I was gathering links for my Friday list, and came across this article. It’s written by Lili Loofbourow (who I don’t think I’ve read before), and it’s titled, “The female price of male pleasure.” I highly recommend it as a must read. In fact, I wish it were required reading. As I read it, I was surprised to find myself weeping. The amount of pain we as a culture inflict on women as a matter of course, and with basically zero acknowledgement, is simply stunning. I feel like I want to quote the whole piece, but I’ll just give you a few highlights:
“PubMed has almost five times as many clinical trials on male sexual pleasure as it has on female sexual pain. And why? Because we live in a culture that sees female pain as normal and male pleasure as a right.”
“The old implied social bargain between women and men (which Andrew Sullivan calls “natural”) is that one side will endure a great deal of discomfort and pain for the other’s pleasure and delight. And we’ve all agreed to act like that’s normal, and just how the world works.”
“I wish we lived in a world that encouraged women to attend to their bodies’ pain signals instead of powering through like endurance champs. It would be grand if women (and men) were taught to consider a woman’s pain abnormal; better still if we understood a woman’s discomfort to be reason enough to cut a man’s pleasure short.”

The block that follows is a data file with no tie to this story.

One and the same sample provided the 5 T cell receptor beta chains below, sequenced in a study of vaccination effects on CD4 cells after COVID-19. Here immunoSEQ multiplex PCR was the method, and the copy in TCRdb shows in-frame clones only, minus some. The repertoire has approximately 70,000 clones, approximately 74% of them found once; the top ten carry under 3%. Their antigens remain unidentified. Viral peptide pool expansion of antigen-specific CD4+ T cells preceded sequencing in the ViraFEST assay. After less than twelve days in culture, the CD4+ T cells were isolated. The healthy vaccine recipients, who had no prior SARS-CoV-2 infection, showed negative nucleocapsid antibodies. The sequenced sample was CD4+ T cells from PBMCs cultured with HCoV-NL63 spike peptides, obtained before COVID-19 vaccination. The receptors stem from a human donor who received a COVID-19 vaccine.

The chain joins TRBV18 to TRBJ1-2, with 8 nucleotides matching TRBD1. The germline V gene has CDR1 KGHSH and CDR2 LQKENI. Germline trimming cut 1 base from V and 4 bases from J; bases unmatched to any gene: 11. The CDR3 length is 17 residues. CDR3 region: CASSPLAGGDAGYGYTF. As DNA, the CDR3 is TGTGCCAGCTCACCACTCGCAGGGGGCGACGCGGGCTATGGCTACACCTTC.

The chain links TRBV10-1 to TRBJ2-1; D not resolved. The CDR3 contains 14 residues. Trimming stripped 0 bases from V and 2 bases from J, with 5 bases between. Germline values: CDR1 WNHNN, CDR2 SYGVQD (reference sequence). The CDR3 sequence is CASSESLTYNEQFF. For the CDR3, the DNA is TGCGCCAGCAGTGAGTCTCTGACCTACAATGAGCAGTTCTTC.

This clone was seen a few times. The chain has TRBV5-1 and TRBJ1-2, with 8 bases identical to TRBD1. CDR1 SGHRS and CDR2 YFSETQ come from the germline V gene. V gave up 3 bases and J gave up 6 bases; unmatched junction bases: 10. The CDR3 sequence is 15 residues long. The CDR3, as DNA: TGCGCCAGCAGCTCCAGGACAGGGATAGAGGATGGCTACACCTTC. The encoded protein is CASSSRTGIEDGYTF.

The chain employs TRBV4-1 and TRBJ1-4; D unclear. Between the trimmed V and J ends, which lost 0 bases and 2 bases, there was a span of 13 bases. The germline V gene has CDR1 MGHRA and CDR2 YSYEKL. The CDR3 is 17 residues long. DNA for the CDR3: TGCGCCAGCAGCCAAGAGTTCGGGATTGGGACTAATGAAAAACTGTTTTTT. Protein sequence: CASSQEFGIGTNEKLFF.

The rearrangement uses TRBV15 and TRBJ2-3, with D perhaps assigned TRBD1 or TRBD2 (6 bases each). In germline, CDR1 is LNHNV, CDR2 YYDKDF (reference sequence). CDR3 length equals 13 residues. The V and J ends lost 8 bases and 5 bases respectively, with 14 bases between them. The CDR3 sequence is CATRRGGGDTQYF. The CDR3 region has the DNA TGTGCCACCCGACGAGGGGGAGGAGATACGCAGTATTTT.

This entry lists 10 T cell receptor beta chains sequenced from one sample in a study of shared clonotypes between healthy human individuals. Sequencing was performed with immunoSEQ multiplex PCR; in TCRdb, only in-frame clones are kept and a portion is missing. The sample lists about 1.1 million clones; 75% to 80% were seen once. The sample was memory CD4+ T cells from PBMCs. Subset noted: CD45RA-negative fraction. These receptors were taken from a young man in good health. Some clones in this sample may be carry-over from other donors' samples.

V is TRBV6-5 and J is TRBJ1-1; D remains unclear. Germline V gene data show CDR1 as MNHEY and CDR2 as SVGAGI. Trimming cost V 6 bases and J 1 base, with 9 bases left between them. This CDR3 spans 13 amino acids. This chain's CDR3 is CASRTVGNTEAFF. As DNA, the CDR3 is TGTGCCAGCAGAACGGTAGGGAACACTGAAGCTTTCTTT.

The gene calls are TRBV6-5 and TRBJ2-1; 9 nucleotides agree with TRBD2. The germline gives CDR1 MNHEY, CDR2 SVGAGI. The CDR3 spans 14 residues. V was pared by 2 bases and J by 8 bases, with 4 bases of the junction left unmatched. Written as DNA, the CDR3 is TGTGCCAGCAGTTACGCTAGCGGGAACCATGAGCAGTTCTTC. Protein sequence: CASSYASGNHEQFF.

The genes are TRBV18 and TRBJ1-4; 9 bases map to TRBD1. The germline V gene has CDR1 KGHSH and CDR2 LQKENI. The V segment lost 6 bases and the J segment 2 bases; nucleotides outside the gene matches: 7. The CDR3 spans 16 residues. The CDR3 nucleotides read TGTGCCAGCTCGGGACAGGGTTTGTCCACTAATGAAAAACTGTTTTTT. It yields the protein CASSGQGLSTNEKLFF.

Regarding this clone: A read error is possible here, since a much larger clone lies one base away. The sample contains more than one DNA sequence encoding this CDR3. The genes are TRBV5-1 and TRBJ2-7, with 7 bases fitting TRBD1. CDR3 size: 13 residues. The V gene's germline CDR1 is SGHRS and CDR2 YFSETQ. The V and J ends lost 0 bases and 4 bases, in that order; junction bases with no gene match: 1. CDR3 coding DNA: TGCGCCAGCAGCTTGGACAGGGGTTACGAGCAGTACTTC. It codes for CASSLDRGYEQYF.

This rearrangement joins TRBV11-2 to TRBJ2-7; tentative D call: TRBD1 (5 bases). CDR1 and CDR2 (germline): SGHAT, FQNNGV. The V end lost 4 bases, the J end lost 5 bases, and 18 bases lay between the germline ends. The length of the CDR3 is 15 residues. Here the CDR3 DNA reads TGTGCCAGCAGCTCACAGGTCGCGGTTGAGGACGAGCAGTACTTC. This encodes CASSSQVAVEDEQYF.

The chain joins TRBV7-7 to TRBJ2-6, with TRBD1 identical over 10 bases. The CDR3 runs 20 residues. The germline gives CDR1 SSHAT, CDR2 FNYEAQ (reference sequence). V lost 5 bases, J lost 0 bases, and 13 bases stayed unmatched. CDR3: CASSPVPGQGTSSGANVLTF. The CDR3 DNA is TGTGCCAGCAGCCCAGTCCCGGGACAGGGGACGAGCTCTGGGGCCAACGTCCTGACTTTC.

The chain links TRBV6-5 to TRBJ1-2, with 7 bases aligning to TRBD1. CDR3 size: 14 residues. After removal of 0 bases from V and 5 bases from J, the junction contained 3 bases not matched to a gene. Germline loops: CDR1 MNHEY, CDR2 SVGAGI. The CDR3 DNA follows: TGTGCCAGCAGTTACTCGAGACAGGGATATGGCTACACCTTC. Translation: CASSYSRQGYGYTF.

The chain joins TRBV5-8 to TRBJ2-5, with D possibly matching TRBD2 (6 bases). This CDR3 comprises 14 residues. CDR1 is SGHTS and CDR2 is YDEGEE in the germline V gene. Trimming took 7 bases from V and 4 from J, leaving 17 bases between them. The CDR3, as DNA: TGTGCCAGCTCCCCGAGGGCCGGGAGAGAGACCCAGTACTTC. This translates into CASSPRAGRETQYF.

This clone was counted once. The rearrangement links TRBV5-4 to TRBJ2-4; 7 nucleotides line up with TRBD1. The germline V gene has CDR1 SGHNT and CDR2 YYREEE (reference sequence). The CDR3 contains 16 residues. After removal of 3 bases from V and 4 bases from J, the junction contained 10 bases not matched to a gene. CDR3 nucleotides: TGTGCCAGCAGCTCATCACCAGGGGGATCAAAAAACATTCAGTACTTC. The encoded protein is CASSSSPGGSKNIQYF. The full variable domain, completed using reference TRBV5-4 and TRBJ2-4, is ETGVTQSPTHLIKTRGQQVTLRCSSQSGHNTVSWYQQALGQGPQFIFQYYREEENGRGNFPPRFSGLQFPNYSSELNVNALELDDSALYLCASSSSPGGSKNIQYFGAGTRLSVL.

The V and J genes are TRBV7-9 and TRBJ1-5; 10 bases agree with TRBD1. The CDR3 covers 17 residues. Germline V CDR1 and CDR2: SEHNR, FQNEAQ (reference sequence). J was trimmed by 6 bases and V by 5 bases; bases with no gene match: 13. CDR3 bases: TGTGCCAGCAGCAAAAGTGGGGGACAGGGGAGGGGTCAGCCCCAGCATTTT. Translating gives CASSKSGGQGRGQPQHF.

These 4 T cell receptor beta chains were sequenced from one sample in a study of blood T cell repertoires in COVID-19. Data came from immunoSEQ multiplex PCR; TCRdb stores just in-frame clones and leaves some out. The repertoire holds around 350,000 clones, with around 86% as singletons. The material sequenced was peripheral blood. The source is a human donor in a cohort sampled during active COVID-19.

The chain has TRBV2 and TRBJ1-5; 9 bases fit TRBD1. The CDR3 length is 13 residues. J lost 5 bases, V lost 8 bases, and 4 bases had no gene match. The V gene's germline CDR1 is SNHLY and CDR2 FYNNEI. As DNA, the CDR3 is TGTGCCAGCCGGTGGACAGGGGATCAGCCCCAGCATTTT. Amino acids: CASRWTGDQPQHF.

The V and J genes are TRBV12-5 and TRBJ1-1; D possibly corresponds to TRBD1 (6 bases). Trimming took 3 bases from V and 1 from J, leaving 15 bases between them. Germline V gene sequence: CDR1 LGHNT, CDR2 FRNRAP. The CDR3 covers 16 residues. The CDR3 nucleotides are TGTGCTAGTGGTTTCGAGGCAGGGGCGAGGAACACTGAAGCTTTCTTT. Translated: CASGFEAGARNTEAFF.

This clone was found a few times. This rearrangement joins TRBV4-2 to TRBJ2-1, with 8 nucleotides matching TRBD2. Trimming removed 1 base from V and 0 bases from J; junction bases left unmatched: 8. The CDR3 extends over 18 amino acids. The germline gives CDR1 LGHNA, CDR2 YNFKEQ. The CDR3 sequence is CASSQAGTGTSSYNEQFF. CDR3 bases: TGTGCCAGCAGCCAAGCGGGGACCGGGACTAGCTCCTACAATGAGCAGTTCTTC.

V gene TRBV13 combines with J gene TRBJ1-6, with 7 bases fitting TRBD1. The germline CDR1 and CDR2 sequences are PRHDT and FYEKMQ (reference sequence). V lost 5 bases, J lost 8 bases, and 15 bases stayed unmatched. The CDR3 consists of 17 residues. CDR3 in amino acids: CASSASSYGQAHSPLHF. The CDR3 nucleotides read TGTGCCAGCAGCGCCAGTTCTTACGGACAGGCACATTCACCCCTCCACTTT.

The article is further commentary on the Aziz Ansari and “Grace” story (your comments are gold!). And it’s also a response to Andrew Sullivan’s article about the #MeToo movement going too far. It really gets to the heart of what is so troubling about people blowing off Grace’s story as simply being a woman unfairly complaining about “bad sex.”
It has me trying to grapple with how I’ve seen male pleasure being prized above preventing female pain in my own life.
If you get a chance to read the article, I’d love your thoughts. Did it resonate with you? Do you agree that women have been trained and taught to ignore or endure physical pain? Did it make you worry that you’ve trained your daughters to be this way without even knowing it? (Raising my hand.)
Lastly, I think it’s pretty remarkable that in our 24 hour news cycle, where major stories disappear within hours, there are still excellent think pieces being written about the Aziz Ansari story. It brought up (and continues to bring up) some really important ideas that I’m glad we’re discussing.